It’s time to have some fun with rick rack. The pattern tissue doesn’t indicate a placement line for the rick rack, so I winged it and pinned it 3/4″ from the raw edge. I basted the rick rack.

I then stitched the front to the back of the bodice at the sides seams (5/8″ seam allowance). I did the same for the second set of bodice front/back pieces. This will become the facing. I then pinned and stitched both bodice pieces together with right sides together.

I clipped the curves, then turned right side out. I noticed that the basted in rick rack was not secure enough, so I re-stitched the section that had the rick rack. I made sure it was really sandwiched well between the two pieces of the front bodice fabric. I flipped the bodice right sides out, and pressed the seams.

I stitched the skirt front sections to the skirt back. I used my pinking shears to finish the raw edges of the seams, then ironed them flat. I then hemmed the bottom raw edge.

I then folded the side skirt sections to the fold line (on pattern tissue) and placed rick rack on the inside of the fold. These folds will allow for more of the skirt front (the roosters) to show. Once the rick rack was placed, I stitched the skirt front (roosters) to the skirts sides along the raw edge of the fold.

I then basted the top raw edge of the skirt and gathered it to match up with the bodice. I matched at the notches. I don’t know if it is perfectly even. I probably won’t know until Josephine puts it on. But gathering is tough. I feel like some of the gathering comes out as it slides under the presser foot.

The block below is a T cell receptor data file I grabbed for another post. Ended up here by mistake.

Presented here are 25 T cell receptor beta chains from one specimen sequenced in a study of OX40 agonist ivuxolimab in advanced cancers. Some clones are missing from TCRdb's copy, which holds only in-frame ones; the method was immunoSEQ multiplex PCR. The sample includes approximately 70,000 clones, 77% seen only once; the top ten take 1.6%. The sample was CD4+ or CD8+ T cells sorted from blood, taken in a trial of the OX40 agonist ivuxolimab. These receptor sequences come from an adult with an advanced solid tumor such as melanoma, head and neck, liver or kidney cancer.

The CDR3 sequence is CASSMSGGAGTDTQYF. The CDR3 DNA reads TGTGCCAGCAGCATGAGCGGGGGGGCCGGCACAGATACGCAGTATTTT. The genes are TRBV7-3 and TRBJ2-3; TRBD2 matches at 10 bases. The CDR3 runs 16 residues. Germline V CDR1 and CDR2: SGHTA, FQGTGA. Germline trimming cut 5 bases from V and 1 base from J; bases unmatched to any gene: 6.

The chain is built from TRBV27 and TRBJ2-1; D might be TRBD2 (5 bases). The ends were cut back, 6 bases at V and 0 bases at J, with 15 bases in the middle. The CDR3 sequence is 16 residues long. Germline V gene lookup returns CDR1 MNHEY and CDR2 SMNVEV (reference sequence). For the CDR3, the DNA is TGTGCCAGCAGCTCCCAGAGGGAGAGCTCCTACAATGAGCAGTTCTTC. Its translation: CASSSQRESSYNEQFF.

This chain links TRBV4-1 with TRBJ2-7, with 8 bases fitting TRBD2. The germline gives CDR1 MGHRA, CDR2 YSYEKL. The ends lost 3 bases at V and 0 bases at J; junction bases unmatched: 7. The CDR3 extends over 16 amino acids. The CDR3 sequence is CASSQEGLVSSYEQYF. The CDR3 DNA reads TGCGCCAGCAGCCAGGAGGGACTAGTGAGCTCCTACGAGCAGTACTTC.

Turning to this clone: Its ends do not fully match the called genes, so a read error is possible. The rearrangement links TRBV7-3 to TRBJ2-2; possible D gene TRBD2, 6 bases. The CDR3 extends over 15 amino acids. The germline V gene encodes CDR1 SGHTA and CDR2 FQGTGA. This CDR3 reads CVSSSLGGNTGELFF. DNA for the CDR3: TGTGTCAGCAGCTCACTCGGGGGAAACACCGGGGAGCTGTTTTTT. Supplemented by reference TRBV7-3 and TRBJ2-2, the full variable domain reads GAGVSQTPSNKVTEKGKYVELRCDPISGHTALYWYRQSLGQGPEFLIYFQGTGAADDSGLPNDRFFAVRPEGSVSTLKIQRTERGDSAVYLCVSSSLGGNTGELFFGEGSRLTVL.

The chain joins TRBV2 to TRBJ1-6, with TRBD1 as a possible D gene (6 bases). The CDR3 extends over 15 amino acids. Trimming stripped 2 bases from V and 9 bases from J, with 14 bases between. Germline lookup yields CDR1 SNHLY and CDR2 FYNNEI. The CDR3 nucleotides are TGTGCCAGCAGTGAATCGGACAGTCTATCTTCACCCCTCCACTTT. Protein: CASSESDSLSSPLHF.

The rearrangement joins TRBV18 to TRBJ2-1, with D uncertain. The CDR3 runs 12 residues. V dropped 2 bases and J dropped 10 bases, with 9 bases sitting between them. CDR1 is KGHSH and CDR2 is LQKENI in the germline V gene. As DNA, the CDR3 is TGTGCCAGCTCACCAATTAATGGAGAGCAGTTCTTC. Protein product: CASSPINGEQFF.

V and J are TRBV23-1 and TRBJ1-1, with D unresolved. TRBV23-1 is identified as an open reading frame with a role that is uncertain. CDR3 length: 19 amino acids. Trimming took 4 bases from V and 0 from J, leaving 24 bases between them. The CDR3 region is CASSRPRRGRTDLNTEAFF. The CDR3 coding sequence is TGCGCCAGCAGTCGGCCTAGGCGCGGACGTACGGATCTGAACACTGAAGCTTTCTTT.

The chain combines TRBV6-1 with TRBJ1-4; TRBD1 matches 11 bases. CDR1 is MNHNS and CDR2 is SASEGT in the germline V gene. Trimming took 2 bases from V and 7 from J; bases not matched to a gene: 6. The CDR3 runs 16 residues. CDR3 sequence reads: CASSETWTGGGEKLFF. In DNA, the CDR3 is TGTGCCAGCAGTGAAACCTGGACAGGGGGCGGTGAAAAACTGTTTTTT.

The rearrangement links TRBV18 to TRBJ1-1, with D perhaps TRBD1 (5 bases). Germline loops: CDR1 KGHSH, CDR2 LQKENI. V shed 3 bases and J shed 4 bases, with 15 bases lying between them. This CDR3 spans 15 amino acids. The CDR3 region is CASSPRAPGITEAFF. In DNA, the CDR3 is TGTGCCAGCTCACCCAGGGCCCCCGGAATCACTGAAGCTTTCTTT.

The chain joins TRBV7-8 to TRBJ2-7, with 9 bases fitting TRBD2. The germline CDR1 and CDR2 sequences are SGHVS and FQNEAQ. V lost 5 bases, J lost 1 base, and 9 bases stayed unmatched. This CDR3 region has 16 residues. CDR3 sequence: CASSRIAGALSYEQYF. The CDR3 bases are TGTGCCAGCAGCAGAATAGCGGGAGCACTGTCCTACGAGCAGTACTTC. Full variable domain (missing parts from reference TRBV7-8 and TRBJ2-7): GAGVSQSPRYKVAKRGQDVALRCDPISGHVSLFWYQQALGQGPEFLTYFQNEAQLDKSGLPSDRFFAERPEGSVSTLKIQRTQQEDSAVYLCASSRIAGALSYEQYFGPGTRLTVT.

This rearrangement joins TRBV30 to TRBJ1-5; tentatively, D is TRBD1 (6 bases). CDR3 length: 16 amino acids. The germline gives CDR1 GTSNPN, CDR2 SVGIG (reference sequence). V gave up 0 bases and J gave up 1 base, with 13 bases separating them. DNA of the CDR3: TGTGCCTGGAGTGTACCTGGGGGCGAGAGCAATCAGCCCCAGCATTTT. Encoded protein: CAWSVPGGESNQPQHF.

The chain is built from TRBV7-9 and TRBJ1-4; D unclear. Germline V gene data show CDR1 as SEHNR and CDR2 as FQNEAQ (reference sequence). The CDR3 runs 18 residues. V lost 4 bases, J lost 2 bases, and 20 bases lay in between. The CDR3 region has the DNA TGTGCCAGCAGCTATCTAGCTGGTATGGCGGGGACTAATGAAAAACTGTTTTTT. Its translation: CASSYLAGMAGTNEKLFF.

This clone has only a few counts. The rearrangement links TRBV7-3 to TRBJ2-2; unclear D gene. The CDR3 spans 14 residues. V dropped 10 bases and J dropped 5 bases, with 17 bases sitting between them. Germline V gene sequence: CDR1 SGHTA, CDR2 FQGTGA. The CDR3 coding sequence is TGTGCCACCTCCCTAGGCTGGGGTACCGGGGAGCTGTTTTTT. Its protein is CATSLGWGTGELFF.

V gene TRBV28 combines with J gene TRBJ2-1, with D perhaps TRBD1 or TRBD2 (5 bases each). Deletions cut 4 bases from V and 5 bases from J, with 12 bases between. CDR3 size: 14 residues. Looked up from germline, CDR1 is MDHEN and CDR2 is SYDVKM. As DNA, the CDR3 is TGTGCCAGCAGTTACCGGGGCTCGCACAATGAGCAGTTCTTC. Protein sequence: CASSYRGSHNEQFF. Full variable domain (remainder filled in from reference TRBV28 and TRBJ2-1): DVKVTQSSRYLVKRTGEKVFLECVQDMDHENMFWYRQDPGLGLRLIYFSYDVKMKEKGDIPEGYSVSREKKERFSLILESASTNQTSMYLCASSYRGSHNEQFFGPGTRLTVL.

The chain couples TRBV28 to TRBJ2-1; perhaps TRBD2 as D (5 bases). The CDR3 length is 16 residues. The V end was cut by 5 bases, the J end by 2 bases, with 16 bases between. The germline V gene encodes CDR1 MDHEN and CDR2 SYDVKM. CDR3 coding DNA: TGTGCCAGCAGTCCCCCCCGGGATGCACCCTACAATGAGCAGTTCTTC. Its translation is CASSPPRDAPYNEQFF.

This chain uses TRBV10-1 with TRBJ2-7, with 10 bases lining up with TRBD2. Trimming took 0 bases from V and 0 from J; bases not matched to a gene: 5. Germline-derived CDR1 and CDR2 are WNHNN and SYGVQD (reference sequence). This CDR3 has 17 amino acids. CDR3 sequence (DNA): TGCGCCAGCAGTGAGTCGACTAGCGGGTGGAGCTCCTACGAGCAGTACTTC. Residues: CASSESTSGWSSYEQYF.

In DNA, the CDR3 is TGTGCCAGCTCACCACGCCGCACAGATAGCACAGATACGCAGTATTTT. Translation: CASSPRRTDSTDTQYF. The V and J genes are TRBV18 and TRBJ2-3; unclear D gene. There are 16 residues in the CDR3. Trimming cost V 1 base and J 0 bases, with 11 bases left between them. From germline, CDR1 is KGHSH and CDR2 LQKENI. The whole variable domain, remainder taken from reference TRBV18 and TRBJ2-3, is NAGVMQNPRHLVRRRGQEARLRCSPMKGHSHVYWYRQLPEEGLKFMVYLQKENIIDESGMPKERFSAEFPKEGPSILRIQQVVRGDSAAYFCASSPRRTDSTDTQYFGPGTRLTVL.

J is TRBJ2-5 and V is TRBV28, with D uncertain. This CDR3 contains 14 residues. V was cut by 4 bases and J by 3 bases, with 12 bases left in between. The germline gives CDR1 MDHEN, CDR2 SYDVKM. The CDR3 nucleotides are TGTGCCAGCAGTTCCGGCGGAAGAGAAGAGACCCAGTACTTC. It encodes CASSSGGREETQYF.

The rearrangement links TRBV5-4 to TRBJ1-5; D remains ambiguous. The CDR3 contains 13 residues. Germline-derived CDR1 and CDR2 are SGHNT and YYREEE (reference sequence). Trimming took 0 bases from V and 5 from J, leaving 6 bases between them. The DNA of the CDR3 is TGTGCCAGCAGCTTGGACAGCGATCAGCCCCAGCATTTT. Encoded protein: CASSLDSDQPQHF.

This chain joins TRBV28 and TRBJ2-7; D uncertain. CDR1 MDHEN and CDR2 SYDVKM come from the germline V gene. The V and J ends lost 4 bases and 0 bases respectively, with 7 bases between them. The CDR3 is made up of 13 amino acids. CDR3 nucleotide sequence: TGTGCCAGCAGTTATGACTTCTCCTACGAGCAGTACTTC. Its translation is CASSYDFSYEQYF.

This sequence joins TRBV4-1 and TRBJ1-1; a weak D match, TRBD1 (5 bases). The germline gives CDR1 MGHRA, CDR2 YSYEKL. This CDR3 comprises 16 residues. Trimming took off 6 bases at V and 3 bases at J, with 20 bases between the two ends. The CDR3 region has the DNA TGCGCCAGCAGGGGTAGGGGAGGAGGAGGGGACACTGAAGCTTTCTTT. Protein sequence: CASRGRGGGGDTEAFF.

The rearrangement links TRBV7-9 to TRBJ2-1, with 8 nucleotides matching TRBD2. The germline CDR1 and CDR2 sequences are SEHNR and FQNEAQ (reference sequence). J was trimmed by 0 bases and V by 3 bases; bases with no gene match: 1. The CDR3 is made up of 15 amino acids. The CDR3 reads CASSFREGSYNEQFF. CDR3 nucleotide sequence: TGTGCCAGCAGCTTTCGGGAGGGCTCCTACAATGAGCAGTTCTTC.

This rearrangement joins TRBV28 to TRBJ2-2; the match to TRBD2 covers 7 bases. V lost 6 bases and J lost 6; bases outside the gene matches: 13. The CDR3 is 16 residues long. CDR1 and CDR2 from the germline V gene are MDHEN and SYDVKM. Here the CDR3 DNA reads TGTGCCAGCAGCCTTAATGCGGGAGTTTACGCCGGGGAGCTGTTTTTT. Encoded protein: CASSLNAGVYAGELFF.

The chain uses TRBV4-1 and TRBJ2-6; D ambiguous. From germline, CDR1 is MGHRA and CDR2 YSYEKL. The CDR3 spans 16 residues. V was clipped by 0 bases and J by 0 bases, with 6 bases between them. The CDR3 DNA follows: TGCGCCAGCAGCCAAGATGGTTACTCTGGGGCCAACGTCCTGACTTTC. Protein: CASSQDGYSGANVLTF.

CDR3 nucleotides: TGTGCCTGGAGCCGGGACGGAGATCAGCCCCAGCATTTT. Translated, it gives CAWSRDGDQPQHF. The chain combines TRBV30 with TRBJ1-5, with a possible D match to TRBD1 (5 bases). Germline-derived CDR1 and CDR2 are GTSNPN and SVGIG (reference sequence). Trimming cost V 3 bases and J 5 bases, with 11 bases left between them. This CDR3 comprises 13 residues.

Next step was the buttonholes. I held my breath while doing it. One of the last buttonhole projects didn’t turn out so well. But this time, I was pleasantly surprised.

I do need to figure out how to set the machine so both sides of the button hole have the same stitch density. As seen above, the top line is much more dense than the bottom.

I sewed the buttons on and the ribbon at the waistline. Joesphine now how a dress to bring to the country, although I think she is a city gal.

Project Wrap-up

Sew Happy:

  • The rick rack along the neckline looks A for awesome.
  • The horizontal lines on the skirt sections (skirt back and skirt sides) line up perfectly.

Not Sew Happy:

  • The straps aren’t completely symmetrical.
  • The ribbon, being that it is somewhat thin, was difficult to stitch in place. There are a few areas were it is slightly above the waistline.
  • I don’t think I gathered evenly when stitching the skirt to the bodice.
  • I used too large of a transfer, so a bit of the roosters are being hidden.

Hmmm, so all of these things that made me not sew happy are actually telling of where I am at in my sewing experiment. I am now starting to focus more and more on the detail. I feel like I made some movement this week!

Helpful Hints

I have a new name for this section – Next Time!

  • Next time, I am going to make sure the embroidery is of appropriate size. It would have been great if both roosters were showing fully.